KANSAS CITY, MO (KCTV) -- The State Auditor's office released its final report on Jackson county this week, highlighting several concerns over the county's property reassessment in 2019.
The report concluded that Jackson county "...needs to improve controls and procedures in its assessment department to ensure effective and efficient future reassessments," according to a news release highlighting the state's findings.
In 2019 KCTV5's reporting exposed hundreds of inaccuracies and pointed to poor methods of collecting data about properties in Kansas City.
The assessments led to hundreds of appeals, heated meetings with county officials and several lawsuits.
Christine Taylor-Butler was among the people who appealed the county's assessment of her home in Hyde Park, which had nearly doubled.
"This last property tax was exhausting," she recalled. "We weren't just fighting for ourselves. We were fighting for our neighbors."
Preston Smith, who works with the Jackson County Board of Equalization, helped KCTV5 identify some of the inaccuracies in the county's methods. Many of the assessments relied on aerial imagery and real estate data instead of in person inspections.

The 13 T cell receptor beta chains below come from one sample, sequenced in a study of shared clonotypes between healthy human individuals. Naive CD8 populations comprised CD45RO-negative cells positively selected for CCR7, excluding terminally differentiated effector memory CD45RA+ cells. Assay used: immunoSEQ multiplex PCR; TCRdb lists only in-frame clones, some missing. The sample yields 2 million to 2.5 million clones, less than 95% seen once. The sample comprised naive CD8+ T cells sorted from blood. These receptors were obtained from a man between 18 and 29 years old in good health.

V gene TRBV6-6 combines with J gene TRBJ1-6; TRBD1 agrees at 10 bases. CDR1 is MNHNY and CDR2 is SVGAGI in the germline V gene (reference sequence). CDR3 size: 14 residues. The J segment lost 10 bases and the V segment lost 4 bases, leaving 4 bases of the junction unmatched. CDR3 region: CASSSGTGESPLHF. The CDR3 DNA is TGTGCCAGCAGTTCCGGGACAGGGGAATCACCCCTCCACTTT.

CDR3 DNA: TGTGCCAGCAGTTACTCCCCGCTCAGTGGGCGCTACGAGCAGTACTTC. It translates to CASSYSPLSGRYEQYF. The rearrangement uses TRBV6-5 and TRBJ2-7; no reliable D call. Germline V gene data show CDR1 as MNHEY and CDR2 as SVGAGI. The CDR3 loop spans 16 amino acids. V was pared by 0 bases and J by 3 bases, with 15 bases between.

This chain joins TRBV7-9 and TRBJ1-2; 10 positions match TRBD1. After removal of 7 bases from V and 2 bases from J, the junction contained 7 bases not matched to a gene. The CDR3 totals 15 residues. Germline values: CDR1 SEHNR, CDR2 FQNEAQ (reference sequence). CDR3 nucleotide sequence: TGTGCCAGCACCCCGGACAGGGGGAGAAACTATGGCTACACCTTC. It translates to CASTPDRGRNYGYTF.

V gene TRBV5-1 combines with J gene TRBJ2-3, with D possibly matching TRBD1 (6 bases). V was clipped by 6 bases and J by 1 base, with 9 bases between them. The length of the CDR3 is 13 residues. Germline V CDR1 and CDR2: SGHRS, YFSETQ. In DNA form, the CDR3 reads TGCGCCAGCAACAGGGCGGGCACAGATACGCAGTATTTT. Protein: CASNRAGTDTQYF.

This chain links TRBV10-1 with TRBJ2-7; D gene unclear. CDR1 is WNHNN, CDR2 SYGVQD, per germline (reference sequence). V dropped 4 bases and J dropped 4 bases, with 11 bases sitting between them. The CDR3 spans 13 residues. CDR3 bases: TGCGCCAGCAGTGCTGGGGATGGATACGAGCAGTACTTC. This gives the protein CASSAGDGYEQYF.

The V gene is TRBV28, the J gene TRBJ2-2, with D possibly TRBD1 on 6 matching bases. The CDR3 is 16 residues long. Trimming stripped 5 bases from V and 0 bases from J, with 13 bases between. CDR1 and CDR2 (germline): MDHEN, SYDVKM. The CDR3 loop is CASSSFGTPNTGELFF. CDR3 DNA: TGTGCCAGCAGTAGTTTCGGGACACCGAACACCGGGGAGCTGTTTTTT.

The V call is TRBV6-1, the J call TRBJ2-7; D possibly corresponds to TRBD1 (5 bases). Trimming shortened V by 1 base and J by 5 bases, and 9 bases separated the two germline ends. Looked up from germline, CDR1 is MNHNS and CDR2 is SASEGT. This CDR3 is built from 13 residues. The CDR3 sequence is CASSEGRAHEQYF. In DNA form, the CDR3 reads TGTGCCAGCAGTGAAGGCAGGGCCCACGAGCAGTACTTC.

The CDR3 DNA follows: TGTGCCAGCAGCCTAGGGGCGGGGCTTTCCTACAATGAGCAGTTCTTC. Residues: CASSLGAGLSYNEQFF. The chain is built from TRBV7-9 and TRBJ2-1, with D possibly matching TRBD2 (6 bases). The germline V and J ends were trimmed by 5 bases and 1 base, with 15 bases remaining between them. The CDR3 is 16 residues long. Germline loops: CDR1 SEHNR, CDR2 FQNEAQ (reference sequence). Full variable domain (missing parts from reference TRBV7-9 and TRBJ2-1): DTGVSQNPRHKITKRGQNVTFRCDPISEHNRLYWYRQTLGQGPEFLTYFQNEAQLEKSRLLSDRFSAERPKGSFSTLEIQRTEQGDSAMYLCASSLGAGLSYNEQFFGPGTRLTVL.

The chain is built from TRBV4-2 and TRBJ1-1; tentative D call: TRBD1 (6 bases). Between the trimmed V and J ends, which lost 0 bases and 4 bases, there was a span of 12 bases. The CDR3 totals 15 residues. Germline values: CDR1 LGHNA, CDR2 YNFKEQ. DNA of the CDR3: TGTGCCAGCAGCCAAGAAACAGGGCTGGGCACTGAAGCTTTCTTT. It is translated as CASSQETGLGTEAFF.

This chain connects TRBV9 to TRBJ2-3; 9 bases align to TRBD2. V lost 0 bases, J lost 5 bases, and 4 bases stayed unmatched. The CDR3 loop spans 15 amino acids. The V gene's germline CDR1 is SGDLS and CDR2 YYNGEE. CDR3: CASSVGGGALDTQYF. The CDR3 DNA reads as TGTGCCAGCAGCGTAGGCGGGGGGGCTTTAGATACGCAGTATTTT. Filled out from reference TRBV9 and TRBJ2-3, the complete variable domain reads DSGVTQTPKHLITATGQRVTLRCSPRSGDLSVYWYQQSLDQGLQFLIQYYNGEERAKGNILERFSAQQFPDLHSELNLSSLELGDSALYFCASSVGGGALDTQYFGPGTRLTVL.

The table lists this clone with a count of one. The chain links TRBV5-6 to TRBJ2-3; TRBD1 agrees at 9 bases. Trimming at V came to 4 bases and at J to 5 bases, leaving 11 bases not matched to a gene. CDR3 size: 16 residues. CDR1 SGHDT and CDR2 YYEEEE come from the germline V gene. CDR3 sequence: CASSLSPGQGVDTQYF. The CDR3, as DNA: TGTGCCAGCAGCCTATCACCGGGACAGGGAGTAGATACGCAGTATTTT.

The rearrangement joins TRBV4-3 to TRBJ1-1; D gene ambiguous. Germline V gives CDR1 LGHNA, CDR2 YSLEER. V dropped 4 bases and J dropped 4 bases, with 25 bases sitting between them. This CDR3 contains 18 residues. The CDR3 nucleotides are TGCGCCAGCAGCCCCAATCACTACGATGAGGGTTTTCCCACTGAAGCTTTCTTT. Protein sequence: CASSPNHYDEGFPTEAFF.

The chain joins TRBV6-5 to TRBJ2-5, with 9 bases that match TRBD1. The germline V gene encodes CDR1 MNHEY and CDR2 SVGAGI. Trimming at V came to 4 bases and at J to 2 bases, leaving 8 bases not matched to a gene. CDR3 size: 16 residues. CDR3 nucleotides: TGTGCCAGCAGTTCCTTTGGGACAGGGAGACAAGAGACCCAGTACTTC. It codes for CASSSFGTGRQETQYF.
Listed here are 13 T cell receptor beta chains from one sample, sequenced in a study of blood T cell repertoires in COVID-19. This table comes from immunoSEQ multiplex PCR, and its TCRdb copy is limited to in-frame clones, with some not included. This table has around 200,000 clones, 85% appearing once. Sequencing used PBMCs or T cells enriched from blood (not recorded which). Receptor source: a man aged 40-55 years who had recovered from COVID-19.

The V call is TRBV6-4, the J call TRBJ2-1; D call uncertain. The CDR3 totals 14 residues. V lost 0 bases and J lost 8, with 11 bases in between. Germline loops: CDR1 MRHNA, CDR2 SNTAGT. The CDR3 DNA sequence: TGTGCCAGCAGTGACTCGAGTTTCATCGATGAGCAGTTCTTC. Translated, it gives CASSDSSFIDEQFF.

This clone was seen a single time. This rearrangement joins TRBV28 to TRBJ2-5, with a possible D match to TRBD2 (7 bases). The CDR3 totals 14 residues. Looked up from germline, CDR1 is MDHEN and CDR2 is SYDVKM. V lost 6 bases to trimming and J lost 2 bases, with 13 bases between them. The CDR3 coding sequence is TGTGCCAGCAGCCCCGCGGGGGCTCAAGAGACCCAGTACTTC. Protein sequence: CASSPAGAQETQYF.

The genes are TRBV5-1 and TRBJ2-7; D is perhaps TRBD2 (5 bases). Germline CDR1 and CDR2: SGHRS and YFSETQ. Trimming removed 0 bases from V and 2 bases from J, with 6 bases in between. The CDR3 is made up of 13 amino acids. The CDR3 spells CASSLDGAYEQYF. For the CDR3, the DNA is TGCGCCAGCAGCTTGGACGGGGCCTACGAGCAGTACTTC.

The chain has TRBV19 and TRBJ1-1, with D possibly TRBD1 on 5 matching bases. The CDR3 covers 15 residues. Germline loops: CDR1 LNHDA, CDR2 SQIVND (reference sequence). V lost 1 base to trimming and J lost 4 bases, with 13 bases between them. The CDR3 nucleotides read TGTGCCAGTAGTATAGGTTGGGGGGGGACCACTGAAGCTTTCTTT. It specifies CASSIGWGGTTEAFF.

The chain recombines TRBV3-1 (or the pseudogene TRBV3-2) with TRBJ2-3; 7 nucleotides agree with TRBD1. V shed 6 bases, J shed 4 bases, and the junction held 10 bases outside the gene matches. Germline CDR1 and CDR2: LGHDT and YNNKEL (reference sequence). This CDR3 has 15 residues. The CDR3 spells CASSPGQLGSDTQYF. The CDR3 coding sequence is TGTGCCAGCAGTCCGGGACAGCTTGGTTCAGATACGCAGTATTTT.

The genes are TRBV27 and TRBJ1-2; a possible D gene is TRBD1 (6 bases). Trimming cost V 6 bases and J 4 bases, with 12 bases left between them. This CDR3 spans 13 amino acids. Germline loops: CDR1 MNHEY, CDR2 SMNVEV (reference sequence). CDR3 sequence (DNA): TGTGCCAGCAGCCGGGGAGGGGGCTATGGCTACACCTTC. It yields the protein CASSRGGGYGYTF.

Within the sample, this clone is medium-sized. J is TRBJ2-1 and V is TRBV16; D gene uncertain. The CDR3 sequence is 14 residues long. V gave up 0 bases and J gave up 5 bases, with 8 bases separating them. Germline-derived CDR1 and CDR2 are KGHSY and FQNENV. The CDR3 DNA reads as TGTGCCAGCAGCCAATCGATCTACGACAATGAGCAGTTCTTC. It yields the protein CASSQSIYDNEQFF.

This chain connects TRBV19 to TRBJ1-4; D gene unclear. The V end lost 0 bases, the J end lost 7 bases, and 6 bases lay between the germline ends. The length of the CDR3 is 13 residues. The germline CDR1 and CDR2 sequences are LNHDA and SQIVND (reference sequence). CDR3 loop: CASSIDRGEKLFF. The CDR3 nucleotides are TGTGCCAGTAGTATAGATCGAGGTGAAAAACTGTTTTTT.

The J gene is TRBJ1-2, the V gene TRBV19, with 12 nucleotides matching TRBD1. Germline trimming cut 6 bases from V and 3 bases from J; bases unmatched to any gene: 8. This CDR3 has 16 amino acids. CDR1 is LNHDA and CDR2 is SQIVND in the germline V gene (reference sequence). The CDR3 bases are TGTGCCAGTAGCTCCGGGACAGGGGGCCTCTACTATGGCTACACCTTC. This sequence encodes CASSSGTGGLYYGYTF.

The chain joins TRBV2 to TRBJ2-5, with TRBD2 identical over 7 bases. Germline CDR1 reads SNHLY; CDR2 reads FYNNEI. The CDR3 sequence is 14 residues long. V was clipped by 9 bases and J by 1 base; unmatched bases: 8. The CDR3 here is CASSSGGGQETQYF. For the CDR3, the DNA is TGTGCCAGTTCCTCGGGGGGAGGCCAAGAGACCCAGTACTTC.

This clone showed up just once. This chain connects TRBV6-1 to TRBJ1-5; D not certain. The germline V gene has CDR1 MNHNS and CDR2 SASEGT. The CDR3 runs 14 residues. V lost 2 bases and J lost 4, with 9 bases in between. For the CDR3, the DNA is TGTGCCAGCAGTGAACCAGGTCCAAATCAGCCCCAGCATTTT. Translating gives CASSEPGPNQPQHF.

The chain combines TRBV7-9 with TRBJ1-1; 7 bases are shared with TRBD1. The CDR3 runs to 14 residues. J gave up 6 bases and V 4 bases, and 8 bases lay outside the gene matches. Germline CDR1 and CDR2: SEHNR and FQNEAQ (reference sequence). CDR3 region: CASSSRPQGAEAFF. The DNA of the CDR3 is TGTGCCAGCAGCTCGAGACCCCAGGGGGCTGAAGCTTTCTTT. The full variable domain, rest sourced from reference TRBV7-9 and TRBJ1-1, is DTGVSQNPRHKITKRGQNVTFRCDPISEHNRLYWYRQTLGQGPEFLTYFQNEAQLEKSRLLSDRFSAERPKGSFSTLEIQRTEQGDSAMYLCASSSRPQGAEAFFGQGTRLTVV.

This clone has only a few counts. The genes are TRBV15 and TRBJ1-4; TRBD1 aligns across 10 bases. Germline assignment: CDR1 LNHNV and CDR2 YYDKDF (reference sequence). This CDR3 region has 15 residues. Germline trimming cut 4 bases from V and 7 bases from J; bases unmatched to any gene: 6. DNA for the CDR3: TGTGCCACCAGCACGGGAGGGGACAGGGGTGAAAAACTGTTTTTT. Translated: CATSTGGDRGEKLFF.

The state's audit validated many of those concerns, noting that Jackson County's overall valuation increased 70 percent higher than any other county in the state.
But Smith was not encouraged at what the report could mean for the county's upcoming assessment in 2021.
"I thought the report was superficial and disappointing," Smith said. "I'm not sure the process is going to improve much."
Smith and Taylor-Butler shared concerns that the county would use many of the same gathering techniques this year. They were also critical of County Assessor Gail McCann Beatty.
"The assessor's still in her office," Taylor-Butler said. "There were no repercussions."
Taylor Butler remained optimistic that increases in appraisals would not be as dramatic in 2021.
She said if they are, she and her neighbors will be ready.
"We're better prepped now," she said. "I think people understood the stakes once it got huge. I think this time it will be harder to come back with numbers that aren't accurate."